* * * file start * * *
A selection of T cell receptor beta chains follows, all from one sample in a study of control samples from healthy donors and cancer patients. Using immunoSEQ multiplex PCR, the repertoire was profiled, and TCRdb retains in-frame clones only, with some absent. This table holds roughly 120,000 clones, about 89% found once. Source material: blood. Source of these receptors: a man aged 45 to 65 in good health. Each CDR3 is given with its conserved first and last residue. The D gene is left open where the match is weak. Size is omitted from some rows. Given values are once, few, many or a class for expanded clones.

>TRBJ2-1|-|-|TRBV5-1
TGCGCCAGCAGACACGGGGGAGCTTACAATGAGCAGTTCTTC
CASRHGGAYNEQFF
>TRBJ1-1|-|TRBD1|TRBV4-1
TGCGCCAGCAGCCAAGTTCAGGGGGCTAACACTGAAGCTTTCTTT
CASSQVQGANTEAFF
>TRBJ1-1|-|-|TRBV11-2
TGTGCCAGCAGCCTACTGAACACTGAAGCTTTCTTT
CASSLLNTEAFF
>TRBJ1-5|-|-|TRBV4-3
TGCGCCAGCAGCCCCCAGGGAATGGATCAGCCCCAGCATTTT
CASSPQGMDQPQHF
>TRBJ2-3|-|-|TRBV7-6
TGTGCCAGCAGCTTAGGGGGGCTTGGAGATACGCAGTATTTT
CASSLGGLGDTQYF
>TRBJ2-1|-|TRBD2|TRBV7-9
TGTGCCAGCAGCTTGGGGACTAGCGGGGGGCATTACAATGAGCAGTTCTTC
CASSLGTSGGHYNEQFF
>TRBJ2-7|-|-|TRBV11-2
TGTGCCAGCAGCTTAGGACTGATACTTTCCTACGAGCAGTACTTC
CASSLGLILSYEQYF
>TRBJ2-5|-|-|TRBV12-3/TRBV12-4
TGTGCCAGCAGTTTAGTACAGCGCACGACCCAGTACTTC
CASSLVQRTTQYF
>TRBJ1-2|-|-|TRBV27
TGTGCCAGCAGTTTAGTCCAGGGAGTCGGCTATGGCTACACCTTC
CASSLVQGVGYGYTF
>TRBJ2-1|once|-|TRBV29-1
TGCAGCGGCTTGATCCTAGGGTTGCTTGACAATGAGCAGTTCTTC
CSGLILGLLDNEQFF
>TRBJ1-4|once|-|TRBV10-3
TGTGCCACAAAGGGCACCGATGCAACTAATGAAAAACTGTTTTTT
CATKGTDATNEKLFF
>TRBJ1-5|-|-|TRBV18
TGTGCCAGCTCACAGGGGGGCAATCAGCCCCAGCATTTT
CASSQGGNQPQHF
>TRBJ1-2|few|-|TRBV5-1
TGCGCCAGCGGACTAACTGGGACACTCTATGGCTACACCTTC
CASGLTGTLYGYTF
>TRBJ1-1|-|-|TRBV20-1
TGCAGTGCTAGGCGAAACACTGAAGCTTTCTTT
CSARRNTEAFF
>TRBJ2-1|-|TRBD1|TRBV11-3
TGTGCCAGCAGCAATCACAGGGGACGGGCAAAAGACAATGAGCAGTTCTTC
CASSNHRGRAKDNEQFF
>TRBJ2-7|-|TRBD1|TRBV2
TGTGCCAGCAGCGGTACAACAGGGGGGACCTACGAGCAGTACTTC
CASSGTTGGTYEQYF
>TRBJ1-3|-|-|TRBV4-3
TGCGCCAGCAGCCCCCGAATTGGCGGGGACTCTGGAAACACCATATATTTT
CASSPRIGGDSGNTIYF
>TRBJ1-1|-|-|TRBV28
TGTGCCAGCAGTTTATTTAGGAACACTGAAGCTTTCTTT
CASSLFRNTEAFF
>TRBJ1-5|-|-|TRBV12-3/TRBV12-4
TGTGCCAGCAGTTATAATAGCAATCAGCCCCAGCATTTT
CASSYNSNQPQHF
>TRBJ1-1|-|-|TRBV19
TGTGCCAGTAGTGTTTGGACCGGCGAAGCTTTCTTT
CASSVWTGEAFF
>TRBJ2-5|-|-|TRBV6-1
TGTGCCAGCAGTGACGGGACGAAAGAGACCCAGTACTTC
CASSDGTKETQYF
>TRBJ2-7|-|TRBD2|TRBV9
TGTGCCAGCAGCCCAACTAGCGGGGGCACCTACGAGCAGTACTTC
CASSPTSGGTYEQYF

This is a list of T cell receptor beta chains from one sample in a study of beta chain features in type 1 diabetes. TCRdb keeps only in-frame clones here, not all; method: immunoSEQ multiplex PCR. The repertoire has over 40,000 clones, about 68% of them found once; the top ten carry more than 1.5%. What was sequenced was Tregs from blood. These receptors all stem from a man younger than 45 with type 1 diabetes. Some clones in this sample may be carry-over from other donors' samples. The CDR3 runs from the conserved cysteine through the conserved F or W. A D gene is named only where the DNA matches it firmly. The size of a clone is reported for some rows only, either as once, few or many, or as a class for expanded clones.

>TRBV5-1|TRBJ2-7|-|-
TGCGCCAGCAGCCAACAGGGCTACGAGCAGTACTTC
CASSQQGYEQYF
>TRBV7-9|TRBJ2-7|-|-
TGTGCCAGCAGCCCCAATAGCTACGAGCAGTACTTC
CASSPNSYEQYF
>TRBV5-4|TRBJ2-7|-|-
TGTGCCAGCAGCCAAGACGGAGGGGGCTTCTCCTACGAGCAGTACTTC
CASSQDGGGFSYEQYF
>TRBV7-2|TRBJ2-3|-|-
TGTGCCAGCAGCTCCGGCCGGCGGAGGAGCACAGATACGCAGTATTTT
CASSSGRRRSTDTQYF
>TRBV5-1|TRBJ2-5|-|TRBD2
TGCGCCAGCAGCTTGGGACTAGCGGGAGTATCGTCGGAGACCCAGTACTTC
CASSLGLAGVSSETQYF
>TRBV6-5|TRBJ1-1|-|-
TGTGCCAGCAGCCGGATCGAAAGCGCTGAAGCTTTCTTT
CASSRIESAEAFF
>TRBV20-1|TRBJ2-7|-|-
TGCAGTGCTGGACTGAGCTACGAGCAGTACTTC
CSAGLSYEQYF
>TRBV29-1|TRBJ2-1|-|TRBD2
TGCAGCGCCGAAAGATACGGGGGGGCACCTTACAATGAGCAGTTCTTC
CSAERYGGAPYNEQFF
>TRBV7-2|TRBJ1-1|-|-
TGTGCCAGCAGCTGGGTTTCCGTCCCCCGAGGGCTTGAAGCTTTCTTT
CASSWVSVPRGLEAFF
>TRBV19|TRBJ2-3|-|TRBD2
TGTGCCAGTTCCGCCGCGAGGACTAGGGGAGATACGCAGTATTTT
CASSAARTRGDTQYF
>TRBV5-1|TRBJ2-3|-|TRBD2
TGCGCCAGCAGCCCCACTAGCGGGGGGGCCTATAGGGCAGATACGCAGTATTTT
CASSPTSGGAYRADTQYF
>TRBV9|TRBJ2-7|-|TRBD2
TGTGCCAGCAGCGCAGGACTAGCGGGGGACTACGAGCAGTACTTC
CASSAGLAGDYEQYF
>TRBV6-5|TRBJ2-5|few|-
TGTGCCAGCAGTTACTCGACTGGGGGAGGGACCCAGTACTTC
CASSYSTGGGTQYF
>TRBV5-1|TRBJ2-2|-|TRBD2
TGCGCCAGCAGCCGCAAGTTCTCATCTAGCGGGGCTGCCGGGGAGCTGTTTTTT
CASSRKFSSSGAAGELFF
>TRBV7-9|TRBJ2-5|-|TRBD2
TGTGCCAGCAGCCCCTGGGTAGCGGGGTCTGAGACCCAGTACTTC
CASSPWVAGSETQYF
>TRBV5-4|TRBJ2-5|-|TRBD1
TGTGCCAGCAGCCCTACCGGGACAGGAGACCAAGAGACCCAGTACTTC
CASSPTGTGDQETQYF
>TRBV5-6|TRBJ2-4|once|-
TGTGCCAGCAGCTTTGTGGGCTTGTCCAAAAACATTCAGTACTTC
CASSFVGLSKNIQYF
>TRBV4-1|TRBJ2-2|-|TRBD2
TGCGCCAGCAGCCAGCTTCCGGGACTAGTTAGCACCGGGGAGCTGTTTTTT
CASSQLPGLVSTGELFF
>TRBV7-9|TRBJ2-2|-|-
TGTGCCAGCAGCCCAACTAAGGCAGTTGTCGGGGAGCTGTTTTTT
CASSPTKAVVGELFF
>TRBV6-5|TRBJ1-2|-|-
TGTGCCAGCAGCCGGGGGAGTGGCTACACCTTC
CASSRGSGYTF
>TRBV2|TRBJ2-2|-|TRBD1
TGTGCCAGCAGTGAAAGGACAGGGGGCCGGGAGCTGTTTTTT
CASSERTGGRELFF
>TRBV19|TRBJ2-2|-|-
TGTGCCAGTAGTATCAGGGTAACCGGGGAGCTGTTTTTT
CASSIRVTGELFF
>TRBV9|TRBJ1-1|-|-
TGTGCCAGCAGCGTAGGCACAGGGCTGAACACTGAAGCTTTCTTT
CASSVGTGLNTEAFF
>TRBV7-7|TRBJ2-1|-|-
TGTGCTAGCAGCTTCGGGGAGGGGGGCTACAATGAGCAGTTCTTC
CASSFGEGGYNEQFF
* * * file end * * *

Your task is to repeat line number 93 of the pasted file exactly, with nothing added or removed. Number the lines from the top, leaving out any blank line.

>TRBV7-2|TRBJ1-1|-|-